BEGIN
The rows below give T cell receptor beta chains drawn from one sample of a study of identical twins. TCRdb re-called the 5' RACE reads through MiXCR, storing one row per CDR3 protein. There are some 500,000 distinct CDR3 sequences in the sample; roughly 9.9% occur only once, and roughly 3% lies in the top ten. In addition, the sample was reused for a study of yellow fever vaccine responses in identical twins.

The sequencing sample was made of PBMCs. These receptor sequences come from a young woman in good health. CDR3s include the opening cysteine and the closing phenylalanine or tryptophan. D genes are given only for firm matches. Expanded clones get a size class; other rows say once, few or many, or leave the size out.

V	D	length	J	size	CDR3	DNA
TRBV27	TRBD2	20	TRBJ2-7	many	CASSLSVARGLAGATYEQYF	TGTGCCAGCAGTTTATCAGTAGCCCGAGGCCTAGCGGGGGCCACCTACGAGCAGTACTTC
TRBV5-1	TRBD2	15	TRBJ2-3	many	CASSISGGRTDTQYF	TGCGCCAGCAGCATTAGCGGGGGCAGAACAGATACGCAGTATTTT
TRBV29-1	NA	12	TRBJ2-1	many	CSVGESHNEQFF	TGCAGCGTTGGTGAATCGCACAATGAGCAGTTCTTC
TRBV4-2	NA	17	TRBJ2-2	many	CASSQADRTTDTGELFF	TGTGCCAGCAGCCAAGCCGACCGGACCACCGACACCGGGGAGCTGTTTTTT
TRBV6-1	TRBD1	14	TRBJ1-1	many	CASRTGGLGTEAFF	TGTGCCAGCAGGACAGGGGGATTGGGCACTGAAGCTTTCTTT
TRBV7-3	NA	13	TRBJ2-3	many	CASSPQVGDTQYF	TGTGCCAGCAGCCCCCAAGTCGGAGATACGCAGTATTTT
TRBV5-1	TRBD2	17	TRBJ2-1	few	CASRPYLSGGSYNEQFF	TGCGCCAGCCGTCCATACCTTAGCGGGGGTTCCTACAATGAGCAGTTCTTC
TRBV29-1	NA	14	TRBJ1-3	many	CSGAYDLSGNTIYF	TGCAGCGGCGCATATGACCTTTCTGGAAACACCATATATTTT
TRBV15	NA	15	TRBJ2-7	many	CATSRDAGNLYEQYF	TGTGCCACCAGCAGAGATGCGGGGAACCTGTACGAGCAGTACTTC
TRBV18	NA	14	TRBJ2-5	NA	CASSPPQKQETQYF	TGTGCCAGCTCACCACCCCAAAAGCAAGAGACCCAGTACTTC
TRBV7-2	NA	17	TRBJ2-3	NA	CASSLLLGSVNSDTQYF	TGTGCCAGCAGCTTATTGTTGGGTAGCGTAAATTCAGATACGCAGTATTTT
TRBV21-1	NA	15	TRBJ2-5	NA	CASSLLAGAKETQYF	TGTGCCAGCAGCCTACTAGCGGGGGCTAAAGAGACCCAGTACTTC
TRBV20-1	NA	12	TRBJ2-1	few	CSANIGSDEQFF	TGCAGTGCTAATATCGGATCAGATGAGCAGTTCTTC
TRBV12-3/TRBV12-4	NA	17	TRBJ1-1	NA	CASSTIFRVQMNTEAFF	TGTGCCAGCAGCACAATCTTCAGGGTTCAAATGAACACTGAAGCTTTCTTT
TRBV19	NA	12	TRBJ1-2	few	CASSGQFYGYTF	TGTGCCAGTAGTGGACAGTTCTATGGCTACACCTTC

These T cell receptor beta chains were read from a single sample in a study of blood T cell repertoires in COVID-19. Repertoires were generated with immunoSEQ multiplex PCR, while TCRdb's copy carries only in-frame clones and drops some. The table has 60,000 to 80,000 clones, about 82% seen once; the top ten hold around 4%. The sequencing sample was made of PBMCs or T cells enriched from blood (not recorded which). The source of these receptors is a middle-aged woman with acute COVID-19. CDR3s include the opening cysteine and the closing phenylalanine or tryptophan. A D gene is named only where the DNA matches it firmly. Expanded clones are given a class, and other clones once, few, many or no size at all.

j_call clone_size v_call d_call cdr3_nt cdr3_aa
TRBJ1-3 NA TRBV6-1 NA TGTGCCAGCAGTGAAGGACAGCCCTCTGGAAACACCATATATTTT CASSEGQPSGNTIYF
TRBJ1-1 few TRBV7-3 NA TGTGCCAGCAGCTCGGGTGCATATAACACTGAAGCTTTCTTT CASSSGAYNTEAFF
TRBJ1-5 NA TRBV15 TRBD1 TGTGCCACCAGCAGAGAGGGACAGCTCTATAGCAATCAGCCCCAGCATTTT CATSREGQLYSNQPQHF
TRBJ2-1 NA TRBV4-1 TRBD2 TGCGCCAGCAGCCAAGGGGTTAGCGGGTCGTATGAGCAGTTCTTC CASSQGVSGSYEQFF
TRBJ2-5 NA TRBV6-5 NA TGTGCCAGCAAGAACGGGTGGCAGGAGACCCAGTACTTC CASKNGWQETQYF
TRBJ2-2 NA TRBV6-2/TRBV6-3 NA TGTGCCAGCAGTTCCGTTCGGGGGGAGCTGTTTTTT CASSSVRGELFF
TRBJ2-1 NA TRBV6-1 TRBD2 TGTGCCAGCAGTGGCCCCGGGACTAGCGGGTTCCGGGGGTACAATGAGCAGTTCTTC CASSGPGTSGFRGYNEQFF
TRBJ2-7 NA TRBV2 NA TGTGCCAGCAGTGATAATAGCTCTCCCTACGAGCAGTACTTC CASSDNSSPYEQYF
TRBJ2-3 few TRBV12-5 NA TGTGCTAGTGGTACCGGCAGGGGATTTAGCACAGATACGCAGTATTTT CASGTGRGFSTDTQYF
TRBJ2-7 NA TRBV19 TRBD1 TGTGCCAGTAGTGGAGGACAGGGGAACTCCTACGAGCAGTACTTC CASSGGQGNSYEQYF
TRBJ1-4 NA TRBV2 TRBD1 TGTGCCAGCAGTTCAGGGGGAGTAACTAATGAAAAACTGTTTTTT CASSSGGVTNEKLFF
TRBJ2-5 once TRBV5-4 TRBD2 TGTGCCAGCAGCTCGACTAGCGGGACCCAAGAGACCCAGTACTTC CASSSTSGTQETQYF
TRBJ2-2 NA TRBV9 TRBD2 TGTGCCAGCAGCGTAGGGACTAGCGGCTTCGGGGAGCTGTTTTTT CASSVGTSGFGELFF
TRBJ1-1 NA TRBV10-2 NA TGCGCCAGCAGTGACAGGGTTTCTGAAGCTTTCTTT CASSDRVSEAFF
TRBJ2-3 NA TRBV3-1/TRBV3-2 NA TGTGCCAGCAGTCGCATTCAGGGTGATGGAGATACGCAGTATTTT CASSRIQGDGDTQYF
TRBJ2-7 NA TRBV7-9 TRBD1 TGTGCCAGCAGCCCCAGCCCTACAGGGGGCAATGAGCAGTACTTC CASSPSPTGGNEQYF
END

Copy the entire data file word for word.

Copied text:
The rows below give T cell receptor beta chains drawn from one sample of a study of identical twins. TCRdb re-called the 5' RACE reads through MiXCR, storing one row per CDR3 protein. There are some 500,000 distinct CDR3 sequences in the sample; roughly 9.9% occur only once, and roughly 3% lies in the top ten. In addition, the sample was reused for a study of yellow fever vaccine responses in identical twins.

The sequencing sample was made of PBMCs. These receptor sequences come from a young woman in good health. CDR3s include the opening cysteine and the closing phenylalanine or tryptophan. D genes are given only for firm matches. Expanded clones get a size class; other rows say once, few or many, or leave the size out.

V	D	length	J	size	CDR3	DNA
TRBV27	TRBD2	20	TRBJ2-7	many	CASSLSVARGLAGATYEQYF	TGTGCCAGCAGTTTATCAGTAGCCCGAGGCCTAGCGGGGGCCACCTACGAGCAGTACTTC
TRBV5-1	TRBD2	15	TRBJ2-3	many	CASSISGGRTDTQYF	TGCGCCAGCAGCATTAGCGGGGGCAGAACAGATACGCAGTATTTT
TRBV29-1	NA	12	TRBJ2-1	many	CSVGESHNEQFF	TGCAGCGTTGGTGAATCGCACAATGAGCAGTTCTTC
TRBV4-2	NA	17	TRBJ2-2	many	CASSQADRTTDTGELFF	TGTGCCAGCAGCCAAGCCGACCGGACCACCGACACCGGGGAGCTGTTTTTT
TRBV6-1	TRBD1	14	TRBJ1-1	many	CASRTGGLGTEAFF	TGTGCCAGCAGGACAGGGGGATTGGGCACTGAAGCTTTCTTT
TRBV7-3	NA	13	TRBJ2-3	many	CASSPQVGDTQYF	TGTGCCAGCAGCCCCCAAGTCGGAGATACGCAGTATTTT
TRBV5-1	TRBD2	17	TRBJ2-1	few	CASRPYLSGGSYNEQFF	TGCGCCAGCCGTCCATACCTTAGCGGGGGTTCCTACAATGAGCAGTTCTTC
TRBV29-1	NA	14	TRBJ1-3	many	CSGAYDLSGNTIYF	TGCAGCGGCGCATATGACCTTTCTGGAAACACCATATATTTT
TRBV15	NA	15	TRBJ2-7	many	CATSRDAGNLYEQYF	TGTGCCACCAGCAGAGATGCGGGGAACCTGTACGAGCAGTACTTC
TRBV18	NA	14	TRBJ2-5	NA	CASSPPQKQETQYF	TGTGCCAGCTCACCACCCCAAAAGCAAGAGACCCAGTACTTC
TRBV7-2	NA	17	TRBJ2-3	NA	CASSLLLGSVNSDTQYF	TGTGCCAGCAGCTTATTGTTGGGTAGCGTAAATTCAGATACGCAGTATTTT
TRBV21-1	NA	15	TRBJ2-5	NA	CASSLLAGAKETQYF	TGTGCCAGCAGCCTACTAGCGGGGGCTAAAGAGACCCAGTACTTC
TRBV20-1	NA	12	TRBJ2-1	few	CSANIGSDEQFF	TGCAGTGCTAATATCGGATCAGATGAGCAGTTCTTC
TRBV12-3/TRBV12-4	NA	17	TRBJ1-1	NA	CASSTIFRVQMNTEAFF	TGTGCCAGCAGCACAATCTTCAGGGTTCAAATGAACACTGAAGCTTTCTTT
TRBV19	NA	12	TRBJ1-2	few	CASSGQFYGYTF	TGTGCCAGTAGTGGACAGTTCTATGGCTACACCTTC

These T cell receptor beta chains were read from a single sample in a study of blood T cell repertoires in COVID-19. Repertoires were generated with immunoSEQ multiplex PCR, while TCRdb's copy carries only in-frame clones and drops some. The table has 60,000 to 80,000 clones, about 82% seen once; the top ten hold around 4%. The sequencing sample was made of PBMCs or T cells enriched from blood (not recorded which). The source of these receptors is a middle-aged woman with acute COVID-19. CDR3s include the opening cysteine and the closing phenylalanine or tryptophan. A D gene is named only where the DNA matches it firmly. Expanded clones are given a class, and other clones once, few, many or no size at all.

j_call clone_size v_call d_call cdr3_nt cdr3_aa
TRBJ1-3 NA TRBV6-1 NA TGTGCCAGCAGTGAAGGACAGCCCTCTGGAAACACCATATATTTT CASSEGQPSGNTIYF
TRBJ1-1 few TRBV7-3 NA TGTGCCAGCAGCTCGGGTGCATATAACACTGAAGCTTTCTTT CASSSGAYNTEAFF
TRBJ1-5 NA TRBV15 TRBD1 TGTGCCACCAGCAGAGAGGGACAGCTCTATAGCAATCAGCCCCAGCATTTT CATSREGQLYSNQPQHF
TRBJ2-1 NA TRBV4-1 TRBD2 TGCGCCAGCAGCCAAGGGGTTAGCGGGTCGTATGAGCAGTTCTTC CASSQGVSGSYEQFF
TRBJ2-5 NA TRBV6-5 NA TGTGCCAGCAAGAACGGGTGGCAGGAGACCCAGTACTTC CASKNGWQETQYF
TRBJ2-2 NA TRBV6-2/TRBV6-3 NA TGTGCCAGCAGTTCCGTTCGGGGGGAGCTGTTTTTT CASSSVRGELFF
TRBJ2-1 NA TRBV6-1 TRBD2 TGTGCCAGCAGTGGCCCCGGGACTAGCGGGTTCCGGGGGTACAATGAGCAGTTCTTC CASSGPGTSGFRGYNEQFF
TRBJ2-7 NA TRBV2 NA TGTGCCAGCAGTGATAATAGCTCTCCCTACGAGCAGTACTTC CASSDNSSPYEQYF
TRBJ2-3 few TRBV12-5 NA TGTGCTAGTGGTACCGGCAGGGGATTTAGCACAGATACGCAGTATTTT CASGTGRGFSTDTQYF
TRBJ2-7 NA TRBV19 TRBD1 TGTGCCAGTAGTGGAGGACAGGGGAACTCCTACGAGCAGTACTTC CASSGGQGNSYEQYF
TRBJ1-4 NA TRBV2 TRBD1 TGTGCCAGCAGTTCAGGGGGAGTAACTAATGAAAAACTGTTTTTT CASSSGGVTNEKLFF
TRBJ2-5 once TRBV5-4 TRBD2 TGTGCCAGCAGCTCGACTAGCGGGACCCAAGAGACCCAGTACTTC CASSSTSGTQETQYF
TRBJ2-2 NA TRBV9 TRBD2 TGTGCCAGCAGCGTAGGGACTAGCGGCTTCGGGGAGCTGTTTTTT CASSVGTSGFGELFF
TRBJ1-1 NA TRBV10-2 NA TGCGCCAGCAGTGACAGGGTTTCTGAAGCTTTCTTT CASSDRVSEAFF
TRBJ2-3 NA TRBV3-1/TRBV3-2 NA TGTGCCAGCAGTCGCATTCAGGGTGATGGAGATACGCAGTATTTT CASSRIQGDGDTQYF
TRBJ2-7 NA TRBV7-9 TRBD1 TGTGCCAGCAGCCCCAGCCCTACAGGGGGCAATGAGCAGTACTTC CASSPSPTGGNEQYF